Friday, January 16, 2009

Paul D. Found / Lecture 1

The Borges piece actually left me with more questions than answers but that counts as reflection too.

The first thing that struck me was - why? Why write a review of a work that does not exist, by a person who does not exist? Was it a piece intended as a "joke" just to amuse Borges himself, or was the intention to hoodwink people into believing Menard and his version of Quixote? Was it doing this that amused Borges?

Was Borges just mocking those who believed what he wrote to be true, or those who take what they are told or read at face value? A modern parallel that came to mind was the start of their film Fargo, which states it is "Based On A True Story" even though it is not.

Was Borges being satirical by attacking critic's pretentiousness, or was in attacking the power critics have to decide what is valid art?

With regard to Digital Cultures, perhaps Borges was suggesting that the imitation or fake version of a work becomes "the thing" rather than the original. This could apply to remakes of films, cover versions of songs, and to digitally created and reproduced artworks. This questions the authorship of the original creative work.

Is Borges commenting on the context of the work being most important? Would Don Quixote still be regarded as a masterpiece if it was written "now"?


I still stand by everything I said. Barthes' "Death of the Author" says the same thing much better...


mandy said...

I had totally the same thoughts initially as you did -- why do it this way? Is he having a go at Don Quioxte? Why write it as a fictional essay?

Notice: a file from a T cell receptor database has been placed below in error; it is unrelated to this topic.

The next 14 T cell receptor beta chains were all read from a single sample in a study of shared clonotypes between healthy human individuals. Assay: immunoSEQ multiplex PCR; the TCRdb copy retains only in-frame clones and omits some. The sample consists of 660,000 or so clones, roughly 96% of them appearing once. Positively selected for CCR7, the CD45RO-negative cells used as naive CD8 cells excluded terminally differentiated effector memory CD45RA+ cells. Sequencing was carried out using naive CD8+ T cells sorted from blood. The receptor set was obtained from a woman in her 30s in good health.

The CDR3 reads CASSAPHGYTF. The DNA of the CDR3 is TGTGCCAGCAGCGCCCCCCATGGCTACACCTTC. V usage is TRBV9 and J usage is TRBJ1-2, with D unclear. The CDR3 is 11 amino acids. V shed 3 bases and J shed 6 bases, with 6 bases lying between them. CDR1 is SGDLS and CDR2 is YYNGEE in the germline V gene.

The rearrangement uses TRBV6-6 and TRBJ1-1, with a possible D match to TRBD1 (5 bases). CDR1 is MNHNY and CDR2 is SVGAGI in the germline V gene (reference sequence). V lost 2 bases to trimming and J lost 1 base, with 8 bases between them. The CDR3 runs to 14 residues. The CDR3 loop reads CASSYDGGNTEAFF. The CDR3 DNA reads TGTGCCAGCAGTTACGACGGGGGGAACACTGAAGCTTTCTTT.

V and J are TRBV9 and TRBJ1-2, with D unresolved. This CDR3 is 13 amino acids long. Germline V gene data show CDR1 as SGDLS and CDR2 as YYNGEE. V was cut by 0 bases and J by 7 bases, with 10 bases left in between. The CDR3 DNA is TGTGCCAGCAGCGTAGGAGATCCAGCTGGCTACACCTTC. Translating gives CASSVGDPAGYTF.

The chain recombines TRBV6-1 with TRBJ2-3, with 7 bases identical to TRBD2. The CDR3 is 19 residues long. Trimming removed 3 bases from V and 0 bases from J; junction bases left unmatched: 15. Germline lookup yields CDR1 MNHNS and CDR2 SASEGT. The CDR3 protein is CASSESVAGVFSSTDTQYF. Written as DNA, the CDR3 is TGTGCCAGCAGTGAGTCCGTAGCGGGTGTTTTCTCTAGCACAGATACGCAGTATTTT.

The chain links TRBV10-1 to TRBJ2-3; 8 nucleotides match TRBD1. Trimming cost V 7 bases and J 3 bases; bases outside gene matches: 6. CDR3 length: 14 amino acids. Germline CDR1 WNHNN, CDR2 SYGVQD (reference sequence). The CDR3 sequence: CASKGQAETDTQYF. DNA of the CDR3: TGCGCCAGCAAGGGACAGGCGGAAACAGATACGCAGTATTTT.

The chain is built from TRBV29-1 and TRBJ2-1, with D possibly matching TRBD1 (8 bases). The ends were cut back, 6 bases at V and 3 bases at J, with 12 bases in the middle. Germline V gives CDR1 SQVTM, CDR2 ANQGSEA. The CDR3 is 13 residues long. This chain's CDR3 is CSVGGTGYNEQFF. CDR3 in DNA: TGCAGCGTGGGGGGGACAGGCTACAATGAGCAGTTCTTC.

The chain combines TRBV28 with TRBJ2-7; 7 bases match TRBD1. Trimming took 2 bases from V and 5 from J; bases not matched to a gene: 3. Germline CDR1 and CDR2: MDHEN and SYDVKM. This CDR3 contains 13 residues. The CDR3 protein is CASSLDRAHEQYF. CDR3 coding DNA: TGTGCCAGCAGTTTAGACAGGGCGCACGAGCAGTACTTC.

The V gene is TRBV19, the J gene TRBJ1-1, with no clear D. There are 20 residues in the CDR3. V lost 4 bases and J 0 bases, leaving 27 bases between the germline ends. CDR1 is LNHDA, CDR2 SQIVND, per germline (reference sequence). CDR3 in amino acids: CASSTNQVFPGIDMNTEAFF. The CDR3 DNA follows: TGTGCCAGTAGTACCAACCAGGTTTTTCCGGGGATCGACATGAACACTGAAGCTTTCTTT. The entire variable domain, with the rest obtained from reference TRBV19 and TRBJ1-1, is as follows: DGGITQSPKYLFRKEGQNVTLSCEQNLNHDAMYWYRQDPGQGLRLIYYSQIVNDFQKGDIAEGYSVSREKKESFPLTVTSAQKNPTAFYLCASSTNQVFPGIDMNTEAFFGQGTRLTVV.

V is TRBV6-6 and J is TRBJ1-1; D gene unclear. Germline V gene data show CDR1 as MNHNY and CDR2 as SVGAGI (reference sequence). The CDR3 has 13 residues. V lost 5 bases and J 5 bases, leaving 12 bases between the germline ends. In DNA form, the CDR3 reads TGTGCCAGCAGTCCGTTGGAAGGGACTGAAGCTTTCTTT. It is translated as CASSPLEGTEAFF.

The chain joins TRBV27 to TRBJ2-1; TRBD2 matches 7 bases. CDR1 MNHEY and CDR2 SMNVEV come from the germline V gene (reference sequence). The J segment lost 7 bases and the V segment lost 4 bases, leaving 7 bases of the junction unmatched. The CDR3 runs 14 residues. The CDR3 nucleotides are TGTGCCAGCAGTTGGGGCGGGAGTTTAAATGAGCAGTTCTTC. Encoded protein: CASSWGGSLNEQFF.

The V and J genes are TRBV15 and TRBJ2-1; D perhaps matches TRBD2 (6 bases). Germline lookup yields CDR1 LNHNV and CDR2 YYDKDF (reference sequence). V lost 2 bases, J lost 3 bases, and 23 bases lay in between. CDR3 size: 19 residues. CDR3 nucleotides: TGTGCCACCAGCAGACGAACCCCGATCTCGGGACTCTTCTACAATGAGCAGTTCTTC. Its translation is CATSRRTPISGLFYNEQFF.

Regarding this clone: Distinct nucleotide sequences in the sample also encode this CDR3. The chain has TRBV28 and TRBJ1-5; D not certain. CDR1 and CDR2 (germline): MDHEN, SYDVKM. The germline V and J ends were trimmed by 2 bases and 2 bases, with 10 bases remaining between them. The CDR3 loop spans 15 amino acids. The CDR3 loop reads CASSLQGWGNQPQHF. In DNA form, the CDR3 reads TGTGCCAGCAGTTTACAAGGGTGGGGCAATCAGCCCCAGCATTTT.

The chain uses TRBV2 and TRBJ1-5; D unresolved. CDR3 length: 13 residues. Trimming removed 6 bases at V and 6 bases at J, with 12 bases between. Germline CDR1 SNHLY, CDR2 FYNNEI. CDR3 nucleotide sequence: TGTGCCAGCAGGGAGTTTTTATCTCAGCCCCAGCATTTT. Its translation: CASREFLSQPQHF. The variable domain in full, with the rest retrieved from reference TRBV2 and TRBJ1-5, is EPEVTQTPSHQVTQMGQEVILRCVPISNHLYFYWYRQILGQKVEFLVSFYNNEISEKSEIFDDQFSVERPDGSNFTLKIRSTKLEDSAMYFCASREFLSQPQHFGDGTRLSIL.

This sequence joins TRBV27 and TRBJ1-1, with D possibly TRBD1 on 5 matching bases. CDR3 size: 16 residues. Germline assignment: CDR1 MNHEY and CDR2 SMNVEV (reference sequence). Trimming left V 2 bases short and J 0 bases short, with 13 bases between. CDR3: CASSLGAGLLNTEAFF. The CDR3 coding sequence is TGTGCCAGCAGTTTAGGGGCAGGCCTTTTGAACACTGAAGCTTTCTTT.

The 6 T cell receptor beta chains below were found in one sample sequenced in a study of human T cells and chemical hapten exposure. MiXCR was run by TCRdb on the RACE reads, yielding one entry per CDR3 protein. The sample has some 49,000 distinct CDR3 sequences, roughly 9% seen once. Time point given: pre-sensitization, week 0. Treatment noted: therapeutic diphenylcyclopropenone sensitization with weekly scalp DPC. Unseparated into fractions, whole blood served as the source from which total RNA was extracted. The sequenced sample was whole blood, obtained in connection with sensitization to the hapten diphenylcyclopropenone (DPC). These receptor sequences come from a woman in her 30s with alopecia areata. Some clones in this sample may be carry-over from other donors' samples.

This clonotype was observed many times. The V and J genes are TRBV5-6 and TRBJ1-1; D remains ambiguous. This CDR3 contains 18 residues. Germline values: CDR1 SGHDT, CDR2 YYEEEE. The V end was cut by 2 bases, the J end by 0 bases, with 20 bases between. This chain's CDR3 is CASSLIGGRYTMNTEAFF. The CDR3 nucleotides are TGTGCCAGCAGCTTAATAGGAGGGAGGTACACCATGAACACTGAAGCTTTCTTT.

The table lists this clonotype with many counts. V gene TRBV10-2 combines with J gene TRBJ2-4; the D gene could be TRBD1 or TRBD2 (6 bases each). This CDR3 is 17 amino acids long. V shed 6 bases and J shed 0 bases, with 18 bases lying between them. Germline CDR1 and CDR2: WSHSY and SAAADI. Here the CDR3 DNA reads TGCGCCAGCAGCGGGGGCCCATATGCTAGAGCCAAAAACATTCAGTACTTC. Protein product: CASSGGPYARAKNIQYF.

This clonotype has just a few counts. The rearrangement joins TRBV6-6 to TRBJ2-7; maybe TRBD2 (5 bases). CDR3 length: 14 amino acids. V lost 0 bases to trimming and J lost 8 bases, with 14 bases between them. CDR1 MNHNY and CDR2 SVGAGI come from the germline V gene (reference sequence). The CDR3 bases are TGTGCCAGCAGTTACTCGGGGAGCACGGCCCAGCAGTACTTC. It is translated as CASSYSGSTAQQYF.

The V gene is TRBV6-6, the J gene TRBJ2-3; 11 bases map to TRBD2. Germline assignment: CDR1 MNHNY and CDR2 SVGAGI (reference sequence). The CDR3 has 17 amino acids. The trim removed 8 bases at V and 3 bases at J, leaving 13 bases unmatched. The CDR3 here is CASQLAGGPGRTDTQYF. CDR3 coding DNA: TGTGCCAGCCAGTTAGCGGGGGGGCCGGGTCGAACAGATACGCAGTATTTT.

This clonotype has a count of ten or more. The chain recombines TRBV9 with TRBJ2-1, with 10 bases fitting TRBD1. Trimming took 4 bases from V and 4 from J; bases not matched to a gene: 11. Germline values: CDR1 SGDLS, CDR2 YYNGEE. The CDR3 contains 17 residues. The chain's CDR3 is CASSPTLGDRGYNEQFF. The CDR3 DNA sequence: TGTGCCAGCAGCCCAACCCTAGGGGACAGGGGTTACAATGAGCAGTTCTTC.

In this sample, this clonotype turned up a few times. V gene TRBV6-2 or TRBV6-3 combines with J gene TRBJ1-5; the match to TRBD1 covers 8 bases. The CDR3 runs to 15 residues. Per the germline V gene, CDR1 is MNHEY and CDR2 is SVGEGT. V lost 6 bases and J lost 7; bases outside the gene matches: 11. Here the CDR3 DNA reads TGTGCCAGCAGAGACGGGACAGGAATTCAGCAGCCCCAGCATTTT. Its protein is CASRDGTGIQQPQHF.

Max said...

I was also left wondering why and found that stopped me looking more deeply?
I also wondered if I would be able to grasp it better if I was familiar with Quixote?

StrangePlace said...

is it possible to read too much into it as a piece of work? the depth and effort of the work can either be fenominal or just as likely reeled off with no real perpouse other than to make the piece look viable.

quite possibly my narrow veiw, but i take it as utterly satirical with no greater statment about the working of other authers or the world at large

Zeus Thunderbolt said...

I think that the questions you posed have some validity and I can see the similarities between Borges piece and that of the film Fargo, but does the fact that Borges' piece is a fake review detract from the pieces own merits as a creative piece of writing?

mandy said...

Then I should go on to say i think Borges was indeed being satirical...and definitely think he's saying something about who is 'valid' as far as being able to make credible statements... like he has these two ladies, rich influential ladies to vouch for him. Then, even in the published works there are a few poems/sonnets for these ladies... so some pandering to them which is funny. Saying he has not much validtity but these two ladies do is a comment on who has the power to be a critic on what is valid art or a true statement.

Nikki May | Web Content Writer said...

I gree with you on the similarities you mentioned between the Borges piece and the film Fargo.

After taking a step back and not focusing on the fact that Borges' piece is a fake revuew, I was able to appreciate the high quality and good points of the piece.